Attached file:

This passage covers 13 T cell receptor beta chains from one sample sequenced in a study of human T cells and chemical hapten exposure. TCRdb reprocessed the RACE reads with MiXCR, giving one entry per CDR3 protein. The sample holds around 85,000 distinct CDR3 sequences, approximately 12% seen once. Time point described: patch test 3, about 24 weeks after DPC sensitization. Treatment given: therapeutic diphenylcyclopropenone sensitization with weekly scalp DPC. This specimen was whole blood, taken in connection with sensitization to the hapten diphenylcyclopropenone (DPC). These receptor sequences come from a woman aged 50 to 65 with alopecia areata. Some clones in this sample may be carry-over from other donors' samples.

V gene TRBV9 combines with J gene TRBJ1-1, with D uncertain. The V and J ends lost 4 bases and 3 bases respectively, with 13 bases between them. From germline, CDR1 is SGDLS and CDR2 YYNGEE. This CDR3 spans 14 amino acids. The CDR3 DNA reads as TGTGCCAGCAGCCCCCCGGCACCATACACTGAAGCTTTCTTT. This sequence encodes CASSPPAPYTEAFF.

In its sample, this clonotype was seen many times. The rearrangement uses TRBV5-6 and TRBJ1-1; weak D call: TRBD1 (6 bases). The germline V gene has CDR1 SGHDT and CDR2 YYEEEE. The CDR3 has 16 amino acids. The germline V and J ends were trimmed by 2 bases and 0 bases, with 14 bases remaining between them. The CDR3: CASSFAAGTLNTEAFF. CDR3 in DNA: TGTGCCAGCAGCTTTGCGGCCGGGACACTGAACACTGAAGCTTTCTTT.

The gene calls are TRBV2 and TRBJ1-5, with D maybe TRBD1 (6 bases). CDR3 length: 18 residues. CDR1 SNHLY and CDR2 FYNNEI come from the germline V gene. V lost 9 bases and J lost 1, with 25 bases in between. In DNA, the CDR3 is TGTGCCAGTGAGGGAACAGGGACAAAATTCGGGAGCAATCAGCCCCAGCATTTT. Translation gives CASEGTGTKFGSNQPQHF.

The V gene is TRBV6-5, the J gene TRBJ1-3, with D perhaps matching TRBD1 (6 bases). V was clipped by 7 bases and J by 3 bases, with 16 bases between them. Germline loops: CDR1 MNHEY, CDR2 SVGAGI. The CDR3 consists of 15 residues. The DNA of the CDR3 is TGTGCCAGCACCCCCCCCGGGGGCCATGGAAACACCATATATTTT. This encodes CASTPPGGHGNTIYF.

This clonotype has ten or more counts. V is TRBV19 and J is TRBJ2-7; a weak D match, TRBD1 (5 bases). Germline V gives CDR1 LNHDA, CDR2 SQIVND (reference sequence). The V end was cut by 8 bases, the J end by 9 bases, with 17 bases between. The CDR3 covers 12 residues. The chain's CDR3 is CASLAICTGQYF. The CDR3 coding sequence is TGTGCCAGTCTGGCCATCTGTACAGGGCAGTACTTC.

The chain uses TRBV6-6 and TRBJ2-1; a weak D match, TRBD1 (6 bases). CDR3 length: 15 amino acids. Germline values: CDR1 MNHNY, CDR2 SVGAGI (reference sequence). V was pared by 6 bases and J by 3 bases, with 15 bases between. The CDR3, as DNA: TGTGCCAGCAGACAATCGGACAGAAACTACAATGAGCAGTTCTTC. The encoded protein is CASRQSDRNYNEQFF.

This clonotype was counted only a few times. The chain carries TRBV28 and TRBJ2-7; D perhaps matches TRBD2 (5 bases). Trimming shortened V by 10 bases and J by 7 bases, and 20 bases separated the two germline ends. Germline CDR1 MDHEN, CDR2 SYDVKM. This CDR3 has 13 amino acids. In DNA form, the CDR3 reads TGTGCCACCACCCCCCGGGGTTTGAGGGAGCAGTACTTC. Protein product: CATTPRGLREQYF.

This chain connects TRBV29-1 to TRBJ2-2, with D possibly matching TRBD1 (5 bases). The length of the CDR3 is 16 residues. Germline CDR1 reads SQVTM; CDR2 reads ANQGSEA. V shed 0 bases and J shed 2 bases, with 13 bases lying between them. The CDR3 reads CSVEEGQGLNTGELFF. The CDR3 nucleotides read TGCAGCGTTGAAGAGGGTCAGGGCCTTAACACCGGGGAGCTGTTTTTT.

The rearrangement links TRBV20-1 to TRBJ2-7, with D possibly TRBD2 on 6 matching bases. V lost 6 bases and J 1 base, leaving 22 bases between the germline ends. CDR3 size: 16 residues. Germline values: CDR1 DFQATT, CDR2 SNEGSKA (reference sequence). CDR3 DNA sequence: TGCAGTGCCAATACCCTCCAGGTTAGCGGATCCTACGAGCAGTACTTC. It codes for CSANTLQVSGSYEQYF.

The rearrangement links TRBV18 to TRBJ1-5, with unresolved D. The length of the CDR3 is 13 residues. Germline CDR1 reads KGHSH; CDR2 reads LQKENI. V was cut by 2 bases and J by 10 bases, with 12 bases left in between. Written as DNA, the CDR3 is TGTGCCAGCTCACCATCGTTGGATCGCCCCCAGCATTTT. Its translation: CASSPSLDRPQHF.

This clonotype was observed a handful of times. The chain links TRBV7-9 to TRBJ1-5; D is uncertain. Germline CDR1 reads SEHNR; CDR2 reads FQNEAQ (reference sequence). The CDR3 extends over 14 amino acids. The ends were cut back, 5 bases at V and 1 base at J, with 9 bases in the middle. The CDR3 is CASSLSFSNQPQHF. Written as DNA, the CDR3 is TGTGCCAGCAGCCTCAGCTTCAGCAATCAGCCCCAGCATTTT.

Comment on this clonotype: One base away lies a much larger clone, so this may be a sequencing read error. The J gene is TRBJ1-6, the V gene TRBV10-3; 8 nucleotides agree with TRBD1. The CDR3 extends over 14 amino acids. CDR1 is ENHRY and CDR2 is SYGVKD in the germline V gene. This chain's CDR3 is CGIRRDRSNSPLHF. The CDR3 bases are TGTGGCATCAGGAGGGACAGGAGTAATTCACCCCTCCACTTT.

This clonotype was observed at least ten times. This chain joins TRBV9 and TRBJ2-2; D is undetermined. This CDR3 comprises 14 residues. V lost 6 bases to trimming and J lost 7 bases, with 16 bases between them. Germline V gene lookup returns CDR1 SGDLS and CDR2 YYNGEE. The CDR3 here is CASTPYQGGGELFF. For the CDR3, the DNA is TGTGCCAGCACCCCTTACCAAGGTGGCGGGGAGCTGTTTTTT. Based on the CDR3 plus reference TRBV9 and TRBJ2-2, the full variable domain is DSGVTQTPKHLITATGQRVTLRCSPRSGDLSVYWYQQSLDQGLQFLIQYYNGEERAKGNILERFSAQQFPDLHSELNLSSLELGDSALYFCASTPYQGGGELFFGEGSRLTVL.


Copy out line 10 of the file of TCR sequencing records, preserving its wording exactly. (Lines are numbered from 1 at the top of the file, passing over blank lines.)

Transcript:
The rearrangement links TRBV20-1 to TRBJ2-7, with D possibly TRBD2 on 6 matching bases. V lost 6 bases and J 1 base, leaving 22 bases between the germline ends. CDR3 size: 16 residues. Germline values: CDR1 DFQATT, CDR2 SNEGSKA (reference sequence). CDR3 DNA sequence: TGCAGTGCCAATACCCTCCAGGTTAGCGGATCCTACGAGCAGTACTTC. It codes for CSANTLQVSGSYEQYF.